ESG: Preparation supervision meeting – part 2

Sustainability continues to gain in importance and the implementation status of the individual institutions is surveyed in the annual meeting with the banking supervisory authorities. The following article covers the second part of the preparation for the supervisory interview and deals with the main terms of sustainability risks as defined by supervisory law.

In the supervisory discussion, it is important to clarify the basics of the banking supervisory definition of sustainability risks (source: BaFin bulletin on dealing with sustainability risks as of 13.01.2020):

  • Definition of sustainability risks: environmental, social or corporate governance events or conditions (see 2.3 Sustainability risks are ESG risks), the occurrence of which may have an actual or potential negative impact on the net assets, financial position and results of operations, as well as on the reputation of a supervised entity (see 2.4)
  • Sustainability risks in the areas of climate and environment are divided into physical risks and transition risks
Axel Becker and Johannes Hugo

Axel Becker & Johannes Hugo
Regulartech-IT-Audit-Consult & ADWEKO

Scope of regulation

A comprehensive ESG implementation is expected by means of the 7th MaRisk amendment. The draft has been available for consultation since September 2022. Institutions can already prepare for compliance with the new requirements as part of their MaRisk/ ESG implementation projects.

Physical risks

The consequences of individual extreme weather events as well as long-term changes in climatic and ecological conditions. Physical risks can also have indirect consequences (breakdown of supply chains; abandonment of water-intensive business activities to climate-induced migration and armed conflict).

Similarly, companies that have promoted climate change could be responsible for governmentally (e.g., Ontario Bill 21, Liability for Climate-Related Harms Act, 2018) or judicially consequences.

Transition risks

Existing in connection with the transition to a low-carbon economy: Political measures can lead to an increase in the price / shortage of fossil fuels or emission certificates (examples: coal phase-out, CO2 tax) or to high investment costs (refurbishment of buildings / plants).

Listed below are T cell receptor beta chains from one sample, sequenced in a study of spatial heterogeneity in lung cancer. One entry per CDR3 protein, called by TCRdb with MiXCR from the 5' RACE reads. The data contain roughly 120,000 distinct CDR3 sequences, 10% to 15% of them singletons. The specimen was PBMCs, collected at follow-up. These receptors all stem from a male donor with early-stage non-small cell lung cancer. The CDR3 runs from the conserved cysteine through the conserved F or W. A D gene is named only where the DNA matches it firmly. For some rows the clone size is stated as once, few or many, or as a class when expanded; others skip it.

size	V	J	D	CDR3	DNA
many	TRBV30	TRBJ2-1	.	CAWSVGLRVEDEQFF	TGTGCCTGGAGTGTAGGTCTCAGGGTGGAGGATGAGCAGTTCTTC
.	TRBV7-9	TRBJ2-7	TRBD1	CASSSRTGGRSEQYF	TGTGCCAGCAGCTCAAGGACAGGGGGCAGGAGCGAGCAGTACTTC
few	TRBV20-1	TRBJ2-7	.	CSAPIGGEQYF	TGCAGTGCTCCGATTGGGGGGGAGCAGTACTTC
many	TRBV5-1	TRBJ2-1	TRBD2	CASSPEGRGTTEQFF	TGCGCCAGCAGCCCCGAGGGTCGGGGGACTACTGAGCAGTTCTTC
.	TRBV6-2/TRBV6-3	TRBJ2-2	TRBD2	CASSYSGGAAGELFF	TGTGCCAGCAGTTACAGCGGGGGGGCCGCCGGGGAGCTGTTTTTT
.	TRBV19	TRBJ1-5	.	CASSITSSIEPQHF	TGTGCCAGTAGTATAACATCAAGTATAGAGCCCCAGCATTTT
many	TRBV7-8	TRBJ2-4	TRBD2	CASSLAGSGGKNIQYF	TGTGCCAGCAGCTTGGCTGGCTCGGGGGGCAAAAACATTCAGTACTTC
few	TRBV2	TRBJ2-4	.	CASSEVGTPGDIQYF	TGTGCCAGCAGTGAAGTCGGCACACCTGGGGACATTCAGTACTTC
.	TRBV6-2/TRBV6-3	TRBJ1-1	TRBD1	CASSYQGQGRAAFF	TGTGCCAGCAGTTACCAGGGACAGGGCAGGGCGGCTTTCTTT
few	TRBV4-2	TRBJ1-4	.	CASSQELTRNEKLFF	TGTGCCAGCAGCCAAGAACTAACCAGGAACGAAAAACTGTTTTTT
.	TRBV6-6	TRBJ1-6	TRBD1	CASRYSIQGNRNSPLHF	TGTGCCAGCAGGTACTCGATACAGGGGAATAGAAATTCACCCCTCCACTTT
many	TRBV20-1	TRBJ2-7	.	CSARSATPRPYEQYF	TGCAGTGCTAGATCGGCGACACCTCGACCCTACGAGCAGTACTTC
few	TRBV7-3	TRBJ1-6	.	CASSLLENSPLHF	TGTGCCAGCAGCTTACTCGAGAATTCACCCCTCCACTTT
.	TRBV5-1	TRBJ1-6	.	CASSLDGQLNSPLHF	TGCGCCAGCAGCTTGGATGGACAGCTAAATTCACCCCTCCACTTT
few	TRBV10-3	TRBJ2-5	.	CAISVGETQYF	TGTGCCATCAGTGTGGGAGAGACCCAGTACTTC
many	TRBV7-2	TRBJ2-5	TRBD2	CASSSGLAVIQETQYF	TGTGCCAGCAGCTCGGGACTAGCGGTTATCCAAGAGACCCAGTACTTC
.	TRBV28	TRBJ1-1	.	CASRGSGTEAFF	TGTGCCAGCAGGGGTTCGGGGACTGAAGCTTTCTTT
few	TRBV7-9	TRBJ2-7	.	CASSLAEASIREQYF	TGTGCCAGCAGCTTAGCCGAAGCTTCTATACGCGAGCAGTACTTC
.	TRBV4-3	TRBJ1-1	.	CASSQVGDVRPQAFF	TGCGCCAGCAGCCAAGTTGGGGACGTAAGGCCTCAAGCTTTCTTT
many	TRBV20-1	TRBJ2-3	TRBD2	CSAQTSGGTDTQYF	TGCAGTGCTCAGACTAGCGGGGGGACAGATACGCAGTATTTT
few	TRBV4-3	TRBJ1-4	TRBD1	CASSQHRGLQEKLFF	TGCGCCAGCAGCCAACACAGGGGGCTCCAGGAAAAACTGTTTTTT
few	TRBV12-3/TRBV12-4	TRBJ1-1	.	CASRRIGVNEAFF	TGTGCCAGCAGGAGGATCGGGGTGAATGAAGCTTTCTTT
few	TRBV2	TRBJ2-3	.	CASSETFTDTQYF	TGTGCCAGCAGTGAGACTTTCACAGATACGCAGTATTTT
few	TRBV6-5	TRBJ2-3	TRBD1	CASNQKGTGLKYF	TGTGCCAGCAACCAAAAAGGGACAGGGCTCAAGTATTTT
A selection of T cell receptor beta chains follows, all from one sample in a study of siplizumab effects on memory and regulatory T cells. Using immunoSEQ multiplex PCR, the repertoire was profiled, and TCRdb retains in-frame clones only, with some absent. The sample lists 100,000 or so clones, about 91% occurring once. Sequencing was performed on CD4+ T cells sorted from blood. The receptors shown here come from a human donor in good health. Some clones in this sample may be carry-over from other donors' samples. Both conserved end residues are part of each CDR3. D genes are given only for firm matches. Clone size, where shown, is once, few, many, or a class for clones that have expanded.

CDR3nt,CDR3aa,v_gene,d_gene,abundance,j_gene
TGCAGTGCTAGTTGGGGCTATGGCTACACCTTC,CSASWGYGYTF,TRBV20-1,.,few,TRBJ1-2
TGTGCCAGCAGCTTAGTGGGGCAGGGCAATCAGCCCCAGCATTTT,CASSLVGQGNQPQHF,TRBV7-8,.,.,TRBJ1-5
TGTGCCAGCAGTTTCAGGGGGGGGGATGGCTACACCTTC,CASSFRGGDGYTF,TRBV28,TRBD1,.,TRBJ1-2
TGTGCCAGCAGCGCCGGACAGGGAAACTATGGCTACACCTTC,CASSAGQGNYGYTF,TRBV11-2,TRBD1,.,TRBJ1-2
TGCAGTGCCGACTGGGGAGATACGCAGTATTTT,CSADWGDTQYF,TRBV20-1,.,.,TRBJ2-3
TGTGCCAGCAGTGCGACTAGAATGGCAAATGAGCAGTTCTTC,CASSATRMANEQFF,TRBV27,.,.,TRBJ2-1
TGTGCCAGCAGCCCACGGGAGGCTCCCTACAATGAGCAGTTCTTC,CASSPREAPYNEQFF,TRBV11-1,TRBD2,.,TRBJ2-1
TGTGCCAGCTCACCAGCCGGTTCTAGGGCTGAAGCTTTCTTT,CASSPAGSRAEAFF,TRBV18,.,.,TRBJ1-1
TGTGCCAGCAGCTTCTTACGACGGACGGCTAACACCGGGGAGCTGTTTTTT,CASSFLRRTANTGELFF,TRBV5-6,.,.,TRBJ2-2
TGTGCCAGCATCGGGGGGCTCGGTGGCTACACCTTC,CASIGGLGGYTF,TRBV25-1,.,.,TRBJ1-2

New technologies can displace familiar ones (example: electromobility), changing preferences of contractual partners and societal expectations can endanger companies that have not adapted.

Interdependence between physical risks and transition risks

A sharp increase in physical risks would require a more abrupt transition in the economy, which in turn would lead to higher transition risks. If the necessary reduction in greenhouse gas emissions is not made in time, the physical risks and pressure to act will increase. In the worst-case scenario, extreme climate-related damage resulting from a long-delayed energy transition eventually forces a sudden and radical shift in the economy.
Sustainability risks in the areas of social affairs and corporate governance

Events, developments or behavior that are attributable to the areas of social affairs and corporate governance may have a negative impact on the net assets, financial position and results of operations of a company if the probability of their occurrence is not sufficiently factored into the measurement of the assets or liabilities affected.

Reputational impacts are possible in the process.

Social risks are also characterized by negative effects on stakeholders of the company.

Examples: Successful claims for billions of dollars in damages against manufacturers of cigarettes; building permit for a large-scale project fails because the land rights of indigenous inhabitants were not taken into account; fines paid for evaded taxes or wrongfully received refunds

Effects on the reputation of regulated entities

Reputational risks are a key aspect of sustainability risks. On the one hand, there is a financial loss potential in the above context as an additional consequence of events, developments or behavior that occur.

On the other hand, supervised entities are also exposed to a potential loss of the occurrence of specific events, merely by virtue of maintaining a business relationship with an entity that may be exposed to a sustainability risk.

Failure to carry out sufficient sustainable external and internal activities, which can result in a loss of trust among contractual partners and employees, potentially poses a significant reputational risk.

Our recommendation

Address ESG issues and internal implementation status as promptly as possible and review what preparations are needed for the supervision meeting. ADWEKO and Regulartech-IT-Audit-Consult are happy to support you in ESG preparation and implementation as well as in determining your implementation needs and efforts.

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Johannes Hugo